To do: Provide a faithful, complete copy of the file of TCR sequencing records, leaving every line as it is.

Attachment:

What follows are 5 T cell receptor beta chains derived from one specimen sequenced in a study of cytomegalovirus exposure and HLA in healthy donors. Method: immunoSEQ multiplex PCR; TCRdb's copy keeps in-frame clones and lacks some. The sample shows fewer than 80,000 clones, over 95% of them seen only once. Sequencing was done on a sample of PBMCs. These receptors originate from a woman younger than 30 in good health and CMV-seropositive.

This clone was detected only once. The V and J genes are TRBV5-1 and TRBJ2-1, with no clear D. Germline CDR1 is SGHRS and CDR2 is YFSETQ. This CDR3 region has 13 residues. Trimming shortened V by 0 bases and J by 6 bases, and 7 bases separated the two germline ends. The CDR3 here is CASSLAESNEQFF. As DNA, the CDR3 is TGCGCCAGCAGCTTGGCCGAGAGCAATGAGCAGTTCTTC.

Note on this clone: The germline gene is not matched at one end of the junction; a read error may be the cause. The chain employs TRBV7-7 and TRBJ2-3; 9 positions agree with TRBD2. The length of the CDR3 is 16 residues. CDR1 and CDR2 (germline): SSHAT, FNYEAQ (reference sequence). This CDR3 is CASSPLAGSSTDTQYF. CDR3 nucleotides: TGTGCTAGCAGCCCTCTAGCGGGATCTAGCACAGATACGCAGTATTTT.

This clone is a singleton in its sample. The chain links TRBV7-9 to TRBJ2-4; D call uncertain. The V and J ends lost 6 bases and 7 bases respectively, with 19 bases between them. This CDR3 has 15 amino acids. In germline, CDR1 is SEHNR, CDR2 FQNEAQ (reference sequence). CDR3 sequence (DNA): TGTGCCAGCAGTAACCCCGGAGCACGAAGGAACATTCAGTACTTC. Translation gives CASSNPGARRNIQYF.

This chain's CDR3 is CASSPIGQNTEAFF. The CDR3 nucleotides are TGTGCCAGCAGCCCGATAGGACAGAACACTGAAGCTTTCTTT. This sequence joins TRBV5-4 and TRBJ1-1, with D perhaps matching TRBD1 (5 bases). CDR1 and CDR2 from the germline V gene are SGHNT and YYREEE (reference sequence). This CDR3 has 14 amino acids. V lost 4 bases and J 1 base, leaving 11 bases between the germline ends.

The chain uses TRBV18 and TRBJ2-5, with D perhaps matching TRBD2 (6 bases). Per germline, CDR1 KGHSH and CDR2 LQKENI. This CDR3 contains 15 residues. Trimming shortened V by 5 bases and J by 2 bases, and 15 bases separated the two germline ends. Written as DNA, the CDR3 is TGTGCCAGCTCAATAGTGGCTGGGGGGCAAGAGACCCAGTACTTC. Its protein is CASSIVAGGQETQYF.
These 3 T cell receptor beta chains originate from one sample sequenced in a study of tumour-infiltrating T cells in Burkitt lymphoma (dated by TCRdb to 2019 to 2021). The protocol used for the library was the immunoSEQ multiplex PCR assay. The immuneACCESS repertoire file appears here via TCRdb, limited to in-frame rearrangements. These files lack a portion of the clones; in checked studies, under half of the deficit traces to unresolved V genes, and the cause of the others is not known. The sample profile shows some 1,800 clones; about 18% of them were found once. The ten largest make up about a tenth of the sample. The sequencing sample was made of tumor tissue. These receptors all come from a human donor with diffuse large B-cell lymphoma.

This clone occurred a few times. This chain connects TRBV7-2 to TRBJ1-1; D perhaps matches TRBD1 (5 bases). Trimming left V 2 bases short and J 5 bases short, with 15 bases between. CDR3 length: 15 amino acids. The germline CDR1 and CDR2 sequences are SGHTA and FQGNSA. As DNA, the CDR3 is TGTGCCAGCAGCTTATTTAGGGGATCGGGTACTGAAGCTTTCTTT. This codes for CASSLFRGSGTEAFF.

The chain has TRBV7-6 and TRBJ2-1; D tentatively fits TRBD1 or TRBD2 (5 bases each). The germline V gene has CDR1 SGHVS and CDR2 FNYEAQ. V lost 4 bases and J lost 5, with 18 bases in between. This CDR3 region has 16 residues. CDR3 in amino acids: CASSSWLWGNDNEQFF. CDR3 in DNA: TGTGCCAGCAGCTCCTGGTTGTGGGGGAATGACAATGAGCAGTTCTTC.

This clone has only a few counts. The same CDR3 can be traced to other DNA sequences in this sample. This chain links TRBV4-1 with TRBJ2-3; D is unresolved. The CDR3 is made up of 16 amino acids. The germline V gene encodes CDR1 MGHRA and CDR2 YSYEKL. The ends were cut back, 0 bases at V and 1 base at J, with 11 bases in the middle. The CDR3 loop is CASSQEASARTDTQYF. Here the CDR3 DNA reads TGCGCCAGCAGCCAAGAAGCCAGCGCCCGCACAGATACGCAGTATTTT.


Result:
What follows are 5 T cell receptor beta chains derived from one specimen sequenced in a study of cytomegalovirus exposure and HLA in healthy donors. Method: immunoSEQ multiplex PCR; TCRdb's copy keeps in-frame clones and lacks some. The sample shows fewer than 80,000 clones, over 95% of them seen only once. Sequencing was done on a sample of PBMCs. These receptors originate from a woman younger than 30 in good health and CMV-seropositive.

This clone was detected only once. The V and J genes are TRBV5-1 and TRBJ2-1, with no clear D. Germline CDR1 is SGHRS and CDR2 is YFSETQ. This CDR3 region has 13 residues. Trimming shortened V by 0 bases and J by 6 bases, and 7 bases separated the two germline ends. The CDR3 here is CASSLAESNEQFF. As DNA, the CDR3 is TGCGCCAGCAGCTTGGCCGAGAGCAATGAGCAGTTCTTC.

Note on this clone: The germline gene is not matched at one end of the junction; a read error may be the cause. The chain employs TRBV7-7 and TRBJ2-3; 9 positions agree with TRBD2. The length of the CDR3 is 16 residues. CDR1 and CDR2 (germline): SSHAT, FNYEAQ (reference sequence). This CDR3 is CASSPLAGSSTDTQYF. CDR3 nucleotides: TGTGCTAGCAGCCCTCTAGCGGGATCTAGCACAGATACGCAGTATTTT.

This clone is a singleton in its sample. The chain links TRBV7-9 to TRBJ2-4; D call uncertain. The V and J ends lost 6 bases and 7 bases respectively, with 19 bases between them. This CDR3 has 15 amino acids. In germline, CDR1 is SEHNR, CDR2 FQNEAQ (reference sequence). CDR3 sequence (DNA): TGTGCCAGCAGTAACCCCGGAGCACGAAGGAACATTCAGTACTTC. Translation gives CASSNPGARRNIQYF.

This chain's CDR3 is CASSPIGQNTEAFF. The CDR3 nucleotides are TGTGCCAGCAGCCCGATAGGACAGAACACTGAAGCTTTCTTT. This sequence joins TRBV5-4 and TRBJ1-1, with D perhaps matching TRBD1 (5 bases). CDR1 and CDR2 from the germline V gene are SGHNT and YYREEE (reference sequence). This CDR3 has 14 amino acids. V lost 4 bases and J 1 base, leaving 11 bases between the germline ends.

The chain uses TRBV18 and TRBJ2-5, with D perhaps matching TRBD2 (6 bases). Per germline, CDR1 KGHSH and CDR2 LQKENI. This CDR3 contains 15 residues. Trimming shortened V by 5 bases and J by 2 bases, and 15 bases separated the two germline ends. Written as DNA, the CDR3 is TGTGCCAGCTCAATAGTGGCTGGGGGGCAAGAGACCCAGTACTTC. Its protein is CASSIVAGGQETQYF.
These 3 T cell receptor beta chains originate from one sample sequenced in a study of tumour-infiltrating T cells in Burkitt lymphoma (dated by TCRdb to 2019 to 2021). The protocol used for the library was the immunoSEQ multiplex PCR assay. The immuneACCESS repertoire file appears here via TCRdb, limited to in-frame rearrangements. These files lack a portion of the clones; in checked studies, under half of the deficit traces to unresolved V genes, and the cause of the others is not known. The sample profile shows some 1,800 clones; about 18% of them were found once. The ten largest make up about a tenth of the sample. The sequencing sample was made of tumor tissue. These receptors all come from a human donor with diffuse large B-cell lymphoma.

This clone occurred a few times. This chain connects TRBV7-2 to TRBJ1-1; D perhaps matches TRBD1 (5 bases). Trimming left V 2 bases short and J 5 bases short, with 15 bases between. CDR3 length: 15 amino acids. The germline CDR1 and CDR2 sequences are SGHTA and FQGNSA. As DNA, the CDR3 is TGTGCCAGCAGCTTATTTAGGGGATCGGGTACTGAAGCTTTCTTT. This codes for CASSLFRGSGTEAFF.

The chain has TRBV7-6 and TRBJ2-1; D tentatively fits TRBD1 or TRBD2 (5 bases each). The germline V gene has CDR1 SGHVS and CDR2 FNYEAQ. V lost 4 bases and J lost 5, with 18 bases in between. This CDR3 region has 16 residues. CDR3 in amino acids: CASSSWLWGNDNEQFF. CDR3 in DNA: TGTGCCAGCAGCTCCTGGTTGTGGGGGAATGACAATGAGCAGTTCTTC.

This clone has only a few counts. The same CDR3 can be traced to other DNA sequences in this sample. This chain links TRBV4-1 with TRBJ2-3; D is unresolved. The CDR3 is made up of 16 amino acids. The germline V gene encodes CDR1 MGHRA and CDR2 YSYEKL. The ends were cut back, 0 bases at V and 1 base at J, with 11 bases in the middle. The CDR3 loop is CASSQEASARTDTQYF. Here the CDR3 DNA reads TGCGCCAGCAGCCAAGAAGCCAGCGCCCGCACAGATACGCAGTATTTT.